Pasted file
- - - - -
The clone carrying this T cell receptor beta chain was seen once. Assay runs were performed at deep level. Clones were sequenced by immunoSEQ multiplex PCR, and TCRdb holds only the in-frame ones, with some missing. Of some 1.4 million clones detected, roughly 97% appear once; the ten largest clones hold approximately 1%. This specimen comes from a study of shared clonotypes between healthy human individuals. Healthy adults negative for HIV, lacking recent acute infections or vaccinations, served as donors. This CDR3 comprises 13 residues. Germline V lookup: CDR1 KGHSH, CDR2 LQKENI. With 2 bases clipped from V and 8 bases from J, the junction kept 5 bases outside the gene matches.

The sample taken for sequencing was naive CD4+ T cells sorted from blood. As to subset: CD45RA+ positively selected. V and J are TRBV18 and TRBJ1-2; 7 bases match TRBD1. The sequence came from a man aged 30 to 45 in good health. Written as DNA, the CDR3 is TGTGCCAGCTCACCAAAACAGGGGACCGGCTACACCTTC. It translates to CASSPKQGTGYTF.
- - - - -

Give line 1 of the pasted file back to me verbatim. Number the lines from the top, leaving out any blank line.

The clone carrying this T cell receptor beta chain was seen once. Assay runs were performed at deep level. Clones were sequenced by immunoSEQ multiplex PCR, and TCRdb holds only the in-frame ones, with some missing. Of some 1.4 million clones detected, roughly 97% appear once; the ten largest clones hold approximately 1%. This specimen comes from a study of shared clonotypes between healthy human individuals. Healthy adults negative for HIV, lacking recent acute infections or vaccinations, served as donors. This CDR3 comprises 13 residues. Germline V lookup: CDR1 KGHSH, CDR2 LQKENI. With 2 bases clipped from V and 8 bases from J, the junction kept 5 bases outside the gene matches.